Horse Twitches Monroe NC
We are a professional, all-breed grooming salon located 2.5 miles south of Waxhaw, NC. Jimmy Hudson has many years of professional and show grooming. Grooming includes nail clipping, anal glands expressed, gentle shampooing and conditioning, and a bandana. Pick up and delivery service is available. Please call for an appointment.
Grooms most/all breeds of dogs, Special Care Appointments , Hand Stripping Services, Offers Large Dog (70+ Pounds) Grooming Services, Pet Pickup and Delivery, Pet Daycare Services, Show Grooming Services
Weekday & Weekend evening appointments. Dog Bathing and selective Grooming. Special Care appointments for puppies, aged and disabled pets. Pet Sitting services. Professional Pet Portraits available.
Grooms most/all breeds of dogs, Special Care Appointments , Offers Large Dog (70+ Pounds) Grooming Services, Pet Sitting Services
Full service, all breed,groom shop operated by skilled and gentle professionals. Open Tuesday through friday 8am-4pm & Saturdays 9-3.
Grooms most/all breeds of dogs, Special Care Appointments , Hand Stripping Services, Offers Large Dog (70+ Pounds) Grooming Services, Vet Referred, Show Grooming Services
Indian Trail, NC
Brandywine Pet Care is owned and operated by Brandy Gazda. Brandy has 12 years experiance in th pet care industry. Our salon dedicated to providing proffessional pet grooming with personalized care. Your pup will enjoy a kennel free enviroment and non-assembly line approach to their grooming experiance. We use all natural line of shampoo and products as well as providing hand drying only. Please call to make your appointment today!
Gentle Grooming with Care. Gentle grooming given in a safe and comfortable environment, personal groomer assigned to your pet. Open Mon-Sat 7:30-6:00
Offers Mobile/House Call Grooming, Grooms most/all breeds of dogs, Special Care Appointments , Cat Grooming Services, Offers Large Dog (70+ Pounds) Grooming Services, Pet Pickup and Delivery, Pet Sitting Services, Pet Daycare Services
Formerly of Boca Raton, FL., our groomer and owner, Bruce Alpert, provides professional,all breed grooming in a clean,enjoyable environment using state of the art equipment and all natural products. Open Tuesday-Saturday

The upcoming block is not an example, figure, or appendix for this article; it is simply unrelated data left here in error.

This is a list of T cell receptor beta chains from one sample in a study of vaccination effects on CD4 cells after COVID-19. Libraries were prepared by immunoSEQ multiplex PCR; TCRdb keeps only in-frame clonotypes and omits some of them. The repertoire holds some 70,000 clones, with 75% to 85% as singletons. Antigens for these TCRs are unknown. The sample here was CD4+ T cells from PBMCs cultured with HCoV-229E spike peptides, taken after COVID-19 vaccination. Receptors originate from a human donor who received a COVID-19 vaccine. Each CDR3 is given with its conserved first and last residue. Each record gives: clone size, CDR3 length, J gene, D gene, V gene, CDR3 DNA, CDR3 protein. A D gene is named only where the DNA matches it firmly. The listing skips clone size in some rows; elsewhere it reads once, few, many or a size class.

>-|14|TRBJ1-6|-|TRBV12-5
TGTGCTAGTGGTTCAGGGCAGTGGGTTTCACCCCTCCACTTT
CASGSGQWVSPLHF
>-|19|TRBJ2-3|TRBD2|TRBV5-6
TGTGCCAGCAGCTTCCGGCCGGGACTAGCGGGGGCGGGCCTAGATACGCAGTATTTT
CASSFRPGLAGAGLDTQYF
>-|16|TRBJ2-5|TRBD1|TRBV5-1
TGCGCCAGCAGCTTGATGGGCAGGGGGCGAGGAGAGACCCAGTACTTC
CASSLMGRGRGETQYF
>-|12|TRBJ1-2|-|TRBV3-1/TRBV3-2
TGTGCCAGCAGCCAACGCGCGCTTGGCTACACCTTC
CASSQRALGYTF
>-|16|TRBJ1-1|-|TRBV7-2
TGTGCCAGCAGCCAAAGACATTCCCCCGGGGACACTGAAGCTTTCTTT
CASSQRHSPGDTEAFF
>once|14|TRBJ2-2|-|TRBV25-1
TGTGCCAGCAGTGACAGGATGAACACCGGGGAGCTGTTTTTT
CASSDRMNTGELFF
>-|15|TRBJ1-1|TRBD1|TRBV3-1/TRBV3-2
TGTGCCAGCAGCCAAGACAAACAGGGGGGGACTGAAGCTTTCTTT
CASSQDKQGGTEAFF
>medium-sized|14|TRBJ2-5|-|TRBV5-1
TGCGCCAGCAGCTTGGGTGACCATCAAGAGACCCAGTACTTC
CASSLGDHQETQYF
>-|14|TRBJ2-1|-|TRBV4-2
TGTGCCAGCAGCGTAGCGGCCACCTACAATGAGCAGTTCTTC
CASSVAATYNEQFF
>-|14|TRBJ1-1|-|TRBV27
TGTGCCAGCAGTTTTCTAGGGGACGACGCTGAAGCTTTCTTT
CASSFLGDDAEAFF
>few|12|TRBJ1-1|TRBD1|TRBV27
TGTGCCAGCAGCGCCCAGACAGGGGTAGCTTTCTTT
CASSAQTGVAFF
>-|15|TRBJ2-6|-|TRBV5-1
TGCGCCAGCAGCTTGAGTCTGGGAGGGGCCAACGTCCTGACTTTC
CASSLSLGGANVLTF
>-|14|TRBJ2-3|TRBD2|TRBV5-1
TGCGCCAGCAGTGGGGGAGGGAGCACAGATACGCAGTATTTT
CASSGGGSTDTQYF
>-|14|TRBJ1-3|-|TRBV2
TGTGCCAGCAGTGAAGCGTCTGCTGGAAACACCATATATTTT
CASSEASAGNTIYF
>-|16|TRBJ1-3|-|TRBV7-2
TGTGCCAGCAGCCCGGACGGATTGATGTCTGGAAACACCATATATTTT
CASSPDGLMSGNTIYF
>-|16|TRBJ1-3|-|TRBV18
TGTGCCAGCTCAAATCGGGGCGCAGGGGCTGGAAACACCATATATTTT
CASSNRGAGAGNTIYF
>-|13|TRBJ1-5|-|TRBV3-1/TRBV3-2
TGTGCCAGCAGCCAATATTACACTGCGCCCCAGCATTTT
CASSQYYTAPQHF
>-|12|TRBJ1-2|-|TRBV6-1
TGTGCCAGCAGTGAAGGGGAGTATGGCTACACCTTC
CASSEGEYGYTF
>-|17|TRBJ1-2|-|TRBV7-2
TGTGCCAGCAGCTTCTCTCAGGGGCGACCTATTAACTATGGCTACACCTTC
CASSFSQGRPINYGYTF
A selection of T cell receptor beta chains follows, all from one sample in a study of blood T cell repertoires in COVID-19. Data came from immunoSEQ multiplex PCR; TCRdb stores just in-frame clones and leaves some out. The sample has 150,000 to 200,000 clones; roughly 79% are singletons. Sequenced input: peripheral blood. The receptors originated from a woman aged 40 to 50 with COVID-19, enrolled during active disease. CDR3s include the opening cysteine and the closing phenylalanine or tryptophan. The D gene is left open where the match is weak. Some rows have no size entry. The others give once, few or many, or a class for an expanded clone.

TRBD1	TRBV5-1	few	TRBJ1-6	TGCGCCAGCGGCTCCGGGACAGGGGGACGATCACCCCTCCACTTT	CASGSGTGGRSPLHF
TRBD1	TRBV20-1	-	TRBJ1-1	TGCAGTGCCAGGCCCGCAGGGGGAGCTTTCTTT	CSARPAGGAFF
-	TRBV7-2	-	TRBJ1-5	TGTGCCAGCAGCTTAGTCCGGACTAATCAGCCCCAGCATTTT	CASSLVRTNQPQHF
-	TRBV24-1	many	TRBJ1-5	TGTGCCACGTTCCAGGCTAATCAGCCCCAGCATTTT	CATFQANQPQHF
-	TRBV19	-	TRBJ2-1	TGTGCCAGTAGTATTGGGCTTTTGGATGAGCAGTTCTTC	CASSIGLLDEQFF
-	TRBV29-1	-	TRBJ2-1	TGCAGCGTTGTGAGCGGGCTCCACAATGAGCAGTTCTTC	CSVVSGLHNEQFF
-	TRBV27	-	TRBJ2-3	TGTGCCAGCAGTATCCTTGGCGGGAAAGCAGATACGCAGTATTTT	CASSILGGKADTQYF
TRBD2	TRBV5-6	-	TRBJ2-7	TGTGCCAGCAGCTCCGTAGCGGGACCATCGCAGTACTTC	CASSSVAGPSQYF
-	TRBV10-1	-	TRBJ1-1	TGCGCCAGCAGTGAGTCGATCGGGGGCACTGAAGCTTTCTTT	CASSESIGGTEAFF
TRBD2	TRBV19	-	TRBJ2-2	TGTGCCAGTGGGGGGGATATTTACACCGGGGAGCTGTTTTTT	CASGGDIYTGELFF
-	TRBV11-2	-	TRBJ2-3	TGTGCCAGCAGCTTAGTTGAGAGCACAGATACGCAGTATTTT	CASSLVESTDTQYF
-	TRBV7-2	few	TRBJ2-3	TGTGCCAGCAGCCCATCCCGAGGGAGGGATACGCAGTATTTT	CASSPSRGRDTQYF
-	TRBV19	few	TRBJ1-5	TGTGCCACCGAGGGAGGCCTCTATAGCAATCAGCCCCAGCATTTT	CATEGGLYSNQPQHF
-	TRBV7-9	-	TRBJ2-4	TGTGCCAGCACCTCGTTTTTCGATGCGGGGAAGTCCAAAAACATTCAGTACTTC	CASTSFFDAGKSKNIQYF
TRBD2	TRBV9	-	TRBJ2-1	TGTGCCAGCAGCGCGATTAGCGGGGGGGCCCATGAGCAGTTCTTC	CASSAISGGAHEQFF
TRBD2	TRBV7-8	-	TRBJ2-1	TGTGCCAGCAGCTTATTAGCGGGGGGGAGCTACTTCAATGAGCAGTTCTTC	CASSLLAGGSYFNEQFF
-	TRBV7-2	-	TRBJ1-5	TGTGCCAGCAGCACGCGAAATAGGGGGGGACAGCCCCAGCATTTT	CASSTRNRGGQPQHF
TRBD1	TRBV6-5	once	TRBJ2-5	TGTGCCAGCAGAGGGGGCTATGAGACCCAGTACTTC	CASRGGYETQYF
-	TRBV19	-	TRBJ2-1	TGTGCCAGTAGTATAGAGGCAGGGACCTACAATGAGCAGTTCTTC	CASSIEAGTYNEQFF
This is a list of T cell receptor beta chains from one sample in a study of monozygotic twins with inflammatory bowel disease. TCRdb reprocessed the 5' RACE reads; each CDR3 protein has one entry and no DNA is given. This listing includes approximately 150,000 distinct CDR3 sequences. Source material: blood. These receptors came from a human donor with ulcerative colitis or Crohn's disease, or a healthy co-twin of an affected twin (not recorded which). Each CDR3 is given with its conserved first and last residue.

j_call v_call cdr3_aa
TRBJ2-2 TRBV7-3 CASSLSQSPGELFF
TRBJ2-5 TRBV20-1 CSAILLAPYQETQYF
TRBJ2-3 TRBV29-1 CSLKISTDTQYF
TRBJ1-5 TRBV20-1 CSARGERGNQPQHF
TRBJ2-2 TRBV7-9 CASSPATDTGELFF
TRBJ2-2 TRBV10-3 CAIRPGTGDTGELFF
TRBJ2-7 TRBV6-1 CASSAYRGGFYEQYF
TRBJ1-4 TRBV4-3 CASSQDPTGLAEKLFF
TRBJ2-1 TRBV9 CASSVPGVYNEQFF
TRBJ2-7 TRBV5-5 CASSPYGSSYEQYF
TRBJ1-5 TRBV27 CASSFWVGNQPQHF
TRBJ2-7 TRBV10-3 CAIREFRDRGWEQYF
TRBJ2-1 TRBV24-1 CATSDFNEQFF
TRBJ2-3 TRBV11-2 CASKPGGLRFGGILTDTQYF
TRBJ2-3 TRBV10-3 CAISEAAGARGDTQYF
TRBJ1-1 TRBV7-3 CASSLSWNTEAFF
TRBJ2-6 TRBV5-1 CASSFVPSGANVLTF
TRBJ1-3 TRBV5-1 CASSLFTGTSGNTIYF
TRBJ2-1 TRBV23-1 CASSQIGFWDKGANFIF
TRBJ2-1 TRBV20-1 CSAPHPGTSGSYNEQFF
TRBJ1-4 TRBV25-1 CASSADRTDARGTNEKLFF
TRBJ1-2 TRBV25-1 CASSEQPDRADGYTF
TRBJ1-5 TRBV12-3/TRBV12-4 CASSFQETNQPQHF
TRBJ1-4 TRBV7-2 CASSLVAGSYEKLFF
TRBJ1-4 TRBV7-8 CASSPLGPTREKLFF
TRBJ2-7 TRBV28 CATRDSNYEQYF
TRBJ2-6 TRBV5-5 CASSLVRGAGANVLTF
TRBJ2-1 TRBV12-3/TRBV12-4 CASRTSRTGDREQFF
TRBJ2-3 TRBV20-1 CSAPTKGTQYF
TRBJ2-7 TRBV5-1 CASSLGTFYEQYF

Cat Grooming Services, Offers Large Dog (70+ Pounds) Grooming Services, Pet Pickup and Delivery, Pet Sitting Services, Pet Daycare Services, Vet Referred, Show Grooming Services
Written by Melissa Cassutt
There are three basic types of restraint that can be effective during an emergency: location restraint, physical restraint and chemical restraint. Colorado veterinarian Ruth Sorensen discusses different techniques of twitching, a form of physical restraint that can help control your horse as you address an emergency.
In part two, Sorensen explains how to properly apply three different types of hobbles. Our series on emergency restraint techniques concludes with an article on different types of location restraint, chemical restraint, and special techniques to restrain a foal, mule or donkey.
There are two areas on a horse that can be effectively and humanely twitched—the neck and the nose. Vulnerable anatomy, such as ears, joints or genitals should never be used for restraint. Besides being illegal in some states, ear twitches can cause permanent damage and may actually provoke aggression in some horses.
There are a few situations in which a twitch should not be used. These include if a horse is:
• Thrashing. To ensure the safety of the horse and the handler, a horse that is thrashing (as is often the case with a bad colic) should not be twitched or restrained with any other technique.
• Hurt in the area to be twitched. This may sound obvious, but it still deserves to be noted. Do not apply a twitch to an injured area, such as a sunburned muzzle or a shoulder suffering from a laceration.
• Acting up. Twitching should be used only in an emergency, and only to restrain a horse long enough to prevent further injury as the situation is being handled. Twitching should never be used as a form of discipline.
Nose twitches can be applied by hand or with a piece of equipment.
As for twitching equipment, there are three basic types of nose twitches:
• Humane twitches. These metal clamps hinge at one end to squeeze the upper lip, and fasten at the opposite end with a snap. Though called humane twitches, Sorensen says they can end up causing injury by pinching or slipping loose.
• Rope-end twitches. These twitches are comprised of a long stick with a rope loop at one end. The loop is applied to the upper lip and twisted tight. As with the humane twitch, these can also have a problem with slipping.
• Chain-end twitches. These twitches are the same as a rope-end twitch, but instead of a rope loop, they have a chain loop, which provides more grip.
Whatever type of twitch you use, it’s important to stay active and aware when twitching a horse. If using your hands, “work the twitch” by pulsing your hands and massaging the area; if using a piece of equipment, gently and slowly roll the handle over and back, being careful not to loosen the twitch.
Note that ...
NC Equine Law
Under North Carolina law, an equine activity sponsor or equine professional is not liable for an injury to or the death of a participant in equine activities resulting exclusively from the inherent risks of equine activities. Chapter 99E of the North Carolina General Statutes. (Sign posting is required.)